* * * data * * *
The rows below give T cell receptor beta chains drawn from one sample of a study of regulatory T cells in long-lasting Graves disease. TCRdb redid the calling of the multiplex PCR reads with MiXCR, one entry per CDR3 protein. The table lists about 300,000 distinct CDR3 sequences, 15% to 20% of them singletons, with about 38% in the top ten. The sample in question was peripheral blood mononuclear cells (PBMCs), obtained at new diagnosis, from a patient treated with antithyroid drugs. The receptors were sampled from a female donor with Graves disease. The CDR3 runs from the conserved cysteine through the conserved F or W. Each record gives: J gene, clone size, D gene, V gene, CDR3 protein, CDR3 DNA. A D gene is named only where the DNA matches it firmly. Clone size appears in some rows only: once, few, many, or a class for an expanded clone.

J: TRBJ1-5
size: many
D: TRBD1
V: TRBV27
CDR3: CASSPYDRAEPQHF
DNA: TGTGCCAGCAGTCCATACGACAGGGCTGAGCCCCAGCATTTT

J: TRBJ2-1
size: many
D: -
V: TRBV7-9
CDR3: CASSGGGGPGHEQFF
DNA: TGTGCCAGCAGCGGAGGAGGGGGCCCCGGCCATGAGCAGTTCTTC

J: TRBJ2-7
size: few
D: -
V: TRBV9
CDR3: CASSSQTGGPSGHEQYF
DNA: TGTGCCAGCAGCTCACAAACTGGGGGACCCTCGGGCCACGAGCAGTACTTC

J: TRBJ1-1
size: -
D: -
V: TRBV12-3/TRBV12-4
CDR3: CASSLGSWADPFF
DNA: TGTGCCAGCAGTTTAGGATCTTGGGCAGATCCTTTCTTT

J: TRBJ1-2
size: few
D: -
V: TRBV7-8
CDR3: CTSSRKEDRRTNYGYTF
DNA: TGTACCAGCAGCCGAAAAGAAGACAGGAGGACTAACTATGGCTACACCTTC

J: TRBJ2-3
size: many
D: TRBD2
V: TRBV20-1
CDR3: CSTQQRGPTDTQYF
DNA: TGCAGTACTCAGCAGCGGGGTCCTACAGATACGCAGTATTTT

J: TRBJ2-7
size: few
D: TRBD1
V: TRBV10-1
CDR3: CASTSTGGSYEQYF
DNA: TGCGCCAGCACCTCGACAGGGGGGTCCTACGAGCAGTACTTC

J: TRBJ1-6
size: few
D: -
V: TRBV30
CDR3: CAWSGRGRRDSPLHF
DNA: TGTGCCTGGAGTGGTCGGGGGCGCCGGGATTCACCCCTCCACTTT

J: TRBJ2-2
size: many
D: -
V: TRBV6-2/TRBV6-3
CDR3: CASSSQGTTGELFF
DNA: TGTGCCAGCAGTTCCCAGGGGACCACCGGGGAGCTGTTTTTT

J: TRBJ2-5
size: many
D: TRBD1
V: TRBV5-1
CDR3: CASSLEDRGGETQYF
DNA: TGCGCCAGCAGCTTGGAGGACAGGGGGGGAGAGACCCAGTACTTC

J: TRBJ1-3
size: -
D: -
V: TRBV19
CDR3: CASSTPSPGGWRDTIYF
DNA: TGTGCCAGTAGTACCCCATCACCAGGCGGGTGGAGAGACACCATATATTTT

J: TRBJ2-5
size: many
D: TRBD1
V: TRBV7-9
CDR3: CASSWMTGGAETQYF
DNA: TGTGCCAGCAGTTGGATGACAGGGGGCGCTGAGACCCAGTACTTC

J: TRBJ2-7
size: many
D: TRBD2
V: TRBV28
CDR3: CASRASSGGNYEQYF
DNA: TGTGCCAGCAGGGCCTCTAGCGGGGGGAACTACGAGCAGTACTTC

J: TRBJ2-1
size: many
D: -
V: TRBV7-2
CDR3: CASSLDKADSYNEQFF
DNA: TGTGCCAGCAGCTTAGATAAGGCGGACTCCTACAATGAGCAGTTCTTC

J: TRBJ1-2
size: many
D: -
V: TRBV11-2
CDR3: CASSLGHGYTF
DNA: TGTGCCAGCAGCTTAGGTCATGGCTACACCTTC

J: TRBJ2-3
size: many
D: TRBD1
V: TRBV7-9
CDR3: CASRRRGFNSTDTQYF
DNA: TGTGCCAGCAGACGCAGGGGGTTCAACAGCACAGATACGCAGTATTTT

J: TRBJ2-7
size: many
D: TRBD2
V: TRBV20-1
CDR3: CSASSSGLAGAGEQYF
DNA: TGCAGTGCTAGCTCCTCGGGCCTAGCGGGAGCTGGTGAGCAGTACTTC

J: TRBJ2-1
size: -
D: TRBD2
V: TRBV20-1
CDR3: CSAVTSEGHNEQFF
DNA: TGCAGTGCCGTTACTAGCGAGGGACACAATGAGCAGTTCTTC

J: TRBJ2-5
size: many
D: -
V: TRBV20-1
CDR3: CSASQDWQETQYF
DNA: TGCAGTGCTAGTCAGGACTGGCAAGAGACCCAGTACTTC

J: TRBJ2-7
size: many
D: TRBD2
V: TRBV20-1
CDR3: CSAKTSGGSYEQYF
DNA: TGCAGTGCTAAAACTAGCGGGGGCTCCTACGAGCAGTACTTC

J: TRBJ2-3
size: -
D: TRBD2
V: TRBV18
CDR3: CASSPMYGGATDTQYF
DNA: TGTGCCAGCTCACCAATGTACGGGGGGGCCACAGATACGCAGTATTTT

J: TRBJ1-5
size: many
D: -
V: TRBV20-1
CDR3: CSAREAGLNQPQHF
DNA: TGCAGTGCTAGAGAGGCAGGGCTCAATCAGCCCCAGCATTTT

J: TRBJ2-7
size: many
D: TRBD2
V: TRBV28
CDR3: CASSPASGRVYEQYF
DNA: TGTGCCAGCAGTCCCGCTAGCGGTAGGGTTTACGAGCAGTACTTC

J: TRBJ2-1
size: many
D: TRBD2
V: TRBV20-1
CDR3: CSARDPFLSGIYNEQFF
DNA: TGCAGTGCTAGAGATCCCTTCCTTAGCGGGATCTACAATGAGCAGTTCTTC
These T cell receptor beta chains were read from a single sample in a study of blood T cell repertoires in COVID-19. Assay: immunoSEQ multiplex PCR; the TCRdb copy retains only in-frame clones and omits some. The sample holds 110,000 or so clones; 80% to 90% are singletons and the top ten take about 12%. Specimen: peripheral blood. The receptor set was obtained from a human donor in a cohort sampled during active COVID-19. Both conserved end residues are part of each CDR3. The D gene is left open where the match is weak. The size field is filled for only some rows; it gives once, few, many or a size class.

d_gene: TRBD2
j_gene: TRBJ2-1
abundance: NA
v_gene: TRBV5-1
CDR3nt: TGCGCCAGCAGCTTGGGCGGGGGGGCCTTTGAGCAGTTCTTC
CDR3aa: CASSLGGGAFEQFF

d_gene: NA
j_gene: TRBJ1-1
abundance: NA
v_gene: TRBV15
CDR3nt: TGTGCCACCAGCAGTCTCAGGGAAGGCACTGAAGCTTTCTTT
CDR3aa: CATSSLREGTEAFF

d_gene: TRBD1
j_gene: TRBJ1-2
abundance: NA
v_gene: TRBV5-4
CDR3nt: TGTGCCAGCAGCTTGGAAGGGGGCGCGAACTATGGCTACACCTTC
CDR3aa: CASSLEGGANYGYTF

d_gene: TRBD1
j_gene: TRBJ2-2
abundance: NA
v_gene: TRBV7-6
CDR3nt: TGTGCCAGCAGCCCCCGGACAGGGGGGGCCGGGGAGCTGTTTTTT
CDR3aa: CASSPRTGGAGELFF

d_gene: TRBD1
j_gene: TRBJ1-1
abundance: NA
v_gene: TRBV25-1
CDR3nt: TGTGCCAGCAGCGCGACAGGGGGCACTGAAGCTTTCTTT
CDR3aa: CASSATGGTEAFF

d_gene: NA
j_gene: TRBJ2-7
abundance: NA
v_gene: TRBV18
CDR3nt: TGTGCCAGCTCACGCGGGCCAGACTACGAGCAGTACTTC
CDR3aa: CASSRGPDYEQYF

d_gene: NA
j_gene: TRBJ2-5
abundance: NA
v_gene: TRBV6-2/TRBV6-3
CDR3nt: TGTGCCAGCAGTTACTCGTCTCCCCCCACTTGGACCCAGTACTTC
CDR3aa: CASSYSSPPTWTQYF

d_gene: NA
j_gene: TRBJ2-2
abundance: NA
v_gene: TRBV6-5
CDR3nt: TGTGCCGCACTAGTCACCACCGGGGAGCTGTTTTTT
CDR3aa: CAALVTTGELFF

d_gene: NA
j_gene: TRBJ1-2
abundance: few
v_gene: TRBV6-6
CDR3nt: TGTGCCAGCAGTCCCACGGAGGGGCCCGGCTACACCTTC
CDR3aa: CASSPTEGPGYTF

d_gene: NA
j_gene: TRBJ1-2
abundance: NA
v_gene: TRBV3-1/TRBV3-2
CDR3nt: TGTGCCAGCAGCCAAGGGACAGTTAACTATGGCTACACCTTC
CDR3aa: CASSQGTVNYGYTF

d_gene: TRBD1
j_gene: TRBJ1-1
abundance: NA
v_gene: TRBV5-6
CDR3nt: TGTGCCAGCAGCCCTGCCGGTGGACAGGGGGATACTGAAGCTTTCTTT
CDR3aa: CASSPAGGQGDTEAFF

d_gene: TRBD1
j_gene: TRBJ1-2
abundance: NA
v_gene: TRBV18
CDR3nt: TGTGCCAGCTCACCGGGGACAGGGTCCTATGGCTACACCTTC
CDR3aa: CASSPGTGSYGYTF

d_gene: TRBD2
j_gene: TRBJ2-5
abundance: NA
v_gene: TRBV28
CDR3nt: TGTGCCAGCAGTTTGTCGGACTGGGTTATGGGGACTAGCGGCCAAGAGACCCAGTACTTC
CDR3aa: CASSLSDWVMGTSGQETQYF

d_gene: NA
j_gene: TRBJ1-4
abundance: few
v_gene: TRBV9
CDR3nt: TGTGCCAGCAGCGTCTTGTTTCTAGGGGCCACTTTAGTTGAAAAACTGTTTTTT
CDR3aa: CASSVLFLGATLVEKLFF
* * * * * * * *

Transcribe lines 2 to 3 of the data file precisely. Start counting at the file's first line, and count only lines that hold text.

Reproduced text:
J: TRBJ1-5
size: many